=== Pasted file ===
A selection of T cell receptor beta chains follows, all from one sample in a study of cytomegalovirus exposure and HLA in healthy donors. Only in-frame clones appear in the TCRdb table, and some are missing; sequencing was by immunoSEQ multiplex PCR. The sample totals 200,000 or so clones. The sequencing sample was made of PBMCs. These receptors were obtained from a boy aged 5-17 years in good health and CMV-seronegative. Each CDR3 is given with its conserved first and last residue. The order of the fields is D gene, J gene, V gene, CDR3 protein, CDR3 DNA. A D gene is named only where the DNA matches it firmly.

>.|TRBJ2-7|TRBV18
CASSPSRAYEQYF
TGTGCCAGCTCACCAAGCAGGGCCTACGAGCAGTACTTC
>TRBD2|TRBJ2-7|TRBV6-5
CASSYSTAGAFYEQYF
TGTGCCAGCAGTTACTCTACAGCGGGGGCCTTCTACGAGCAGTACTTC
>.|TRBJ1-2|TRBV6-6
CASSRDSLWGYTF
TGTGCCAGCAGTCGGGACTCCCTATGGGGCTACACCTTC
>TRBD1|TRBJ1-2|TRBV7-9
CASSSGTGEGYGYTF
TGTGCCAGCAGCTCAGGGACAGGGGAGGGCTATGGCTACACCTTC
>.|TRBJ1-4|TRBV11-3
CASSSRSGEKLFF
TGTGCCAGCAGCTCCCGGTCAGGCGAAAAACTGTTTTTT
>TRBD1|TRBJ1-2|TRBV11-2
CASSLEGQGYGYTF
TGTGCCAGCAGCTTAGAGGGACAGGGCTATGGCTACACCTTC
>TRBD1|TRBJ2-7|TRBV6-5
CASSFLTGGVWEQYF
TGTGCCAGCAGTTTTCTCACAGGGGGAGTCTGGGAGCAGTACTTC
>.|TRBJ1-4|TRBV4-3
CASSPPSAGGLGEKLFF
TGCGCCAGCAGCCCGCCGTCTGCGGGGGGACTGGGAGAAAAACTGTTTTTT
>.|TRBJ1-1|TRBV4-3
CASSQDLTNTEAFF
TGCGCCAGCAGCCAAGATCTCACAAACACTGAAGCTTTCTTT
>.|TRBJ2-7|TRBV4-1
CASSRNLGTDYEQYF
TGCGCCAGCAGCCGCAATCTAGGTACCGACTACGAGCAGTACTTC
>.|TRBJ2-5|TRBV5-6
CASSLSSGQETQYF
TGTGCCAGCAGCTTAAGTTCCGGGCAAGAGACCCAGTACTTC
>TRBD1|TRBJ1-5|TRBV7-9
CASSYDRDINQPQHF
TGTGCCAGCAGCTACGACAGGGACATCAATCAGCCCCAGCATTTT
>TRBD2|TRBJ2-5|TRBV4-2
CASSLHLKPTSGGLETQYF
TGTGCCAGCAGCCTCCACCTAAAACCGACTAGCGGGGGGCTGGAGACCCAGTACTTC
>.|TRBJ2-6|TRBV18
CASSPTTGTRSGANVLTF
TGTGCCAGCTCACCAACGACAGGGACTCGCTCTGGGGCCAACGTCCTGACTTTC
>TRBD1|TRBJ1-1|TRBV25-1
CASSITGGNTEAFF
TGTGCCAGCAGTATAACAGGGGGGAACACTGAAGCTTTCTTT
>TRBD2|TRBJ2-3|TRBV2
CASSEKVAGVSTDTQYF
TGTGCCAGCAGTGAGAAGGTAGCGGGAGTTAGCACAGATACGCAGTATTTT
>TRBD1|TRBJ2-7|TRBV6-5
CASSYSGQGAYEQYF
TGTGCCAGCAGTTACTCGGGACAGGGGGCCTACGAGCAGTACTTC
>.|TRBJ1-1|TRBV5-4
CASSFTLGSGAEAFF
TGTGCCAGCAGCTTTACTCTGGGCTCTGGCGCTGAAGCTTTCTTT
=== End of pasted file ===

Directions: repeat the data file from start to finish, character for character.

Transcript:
A selection of T cell receptor beta chains follows, all from one sample in a study of cytomegalovirus exposure and HLA in healthy donors. Only in-frame clones appear in the TCRdb table, and some are missing; sequencing was by immunoSEQ multiplex PCR. The sample totals 200,000 or so clones. The sequencing sample was made of PBMCs. These receptors were obtained from a boy aged 5-17 years in good health and CMV-seronegative. Each CDR3 is given with its conserved first and last residue. The order of the fields is D gene, J gene, V gene, CDR3 protein, CDR3 DNA. A D gene is named only where the DNA matches it firmly.

>.|TRBJ2-7|TRBV18
CASSPSRAYEQYF
TGTGCCAGCTCACCAAGCAGGGCCTACGAGCAGTACTTC
>TRBD2|TRBJ2-7|TRBV6-5
CASSYSTAGAFYEQYF
TGTGCCAGCAGTTACTCTACAGCGGGGGCCTTCTACGAGCAGTACTTC
>.|TRBJ1-2|TRBV6-6
CASSRDSLWGYTF
TGTGCCAGCAGTCGGGACTCCCTATGGGGCTACACCTTC
>TRBD1|TRBJ1-2|TRBV7-9
CASSSGTGEGYGYTF
TGTGCCAGCAGCTCAGGGACAGGGGAGGGCTATGGCTACACCTTC
>.|TRBJ1-4|TRBV11-3
CASSSRSGEKLFF
TGTGCCAGCAGCTCCCGGTCAGGCGAAAAACTGTTTTTT
>TRBD1|TRBJ1-2|TRBV11-2
CASSLEGQGYGYTF
TGTGCCAGCAGCTTAGAGGGACAGGGCTATGGCTACACCTTC
>TRBD1|TRBJ2-7|TRBV6-5
CASSFLTGGVWEQYF
TGTGCCAGCAGTTTTCTCACAGGGGGAGTCTGGGAGCAGTACTTC
>.|TRBJ1-4|TRBV4-3
CASSPPSAGGLGEKLFF
TGCGCCAGCAGCCCGCCGTCTGCGGGGGGACTGGGAGAAAAACTGTTTTTT
>.|TRBJ1-1|TRBV4-3
CASSQDLTNTEAFF
TGCGCCAGCAGCCAAGATCTCACAAACACTGAAGCTTTCTTT
>.|TRBJ2-7|TRBV4-1
CASSRNLGTDYEQYF
TGCGCCAGCAGCCGCAATCTAGGTACCGACTACGAGCAGTACTTC
>.|TRBJ2-5|TRBV5-6
CASSLSSGQETQYF
TGTGCCAGCAGCTTAAGTTCCGGGCAAGAGACCCAGTACTTC
>TRBD1|TRBJ1-5|TRBV7-9
CASSYDRDINQPQHF
TGTGCCAGCAGCTACGACAGGGACATCAATCAGCCCCAGCATTTT
>TRBD2|TRBJ2-5|TRBV4-2
CASSLHLKPTSGGLETQYF
TGTGCCAGCAGCCTCCACCTAAAACCGACTAGCGGGGGGCTGGAGACCCAGTACTTC
>.|TRBJ2-6|TRBV18
CASSPTTGTRSGANVLTF
TGTGCCAGCTCACCAACGACAGGGACTCGCTCTGGGGCCAACGTCCTGACTTTC
>TRBD1|TRBJ1-1|TRBV25-1
CASSITGGNTEAFF
TGTGCCAGCAGTATAACAGGGGGGAACACTGAAGCTTTCTTT
>TRBD2|TRBJ2-3|TRBV2
CASSEKVAGVSTDTQYF
TGTGCCAGCAGTGAGAAGGTAGCGGGAGTTAGCACAGATACGCAGTATTTT
>TRBD1|TRBJ2-7|TRBV6-5
CASSYSGQGAYEQYF
TGTGCCAGCAGTTACTCGGGACAGGGGGCCTACGAGCAGTACTTC
>.|TRBJ1-1|TRBV5-4
CASSFTLGSGAEAFF
TGTGCCAGCAGCTTTACTCTGGGCTCTGGCGCTGAAGCTTTCTTT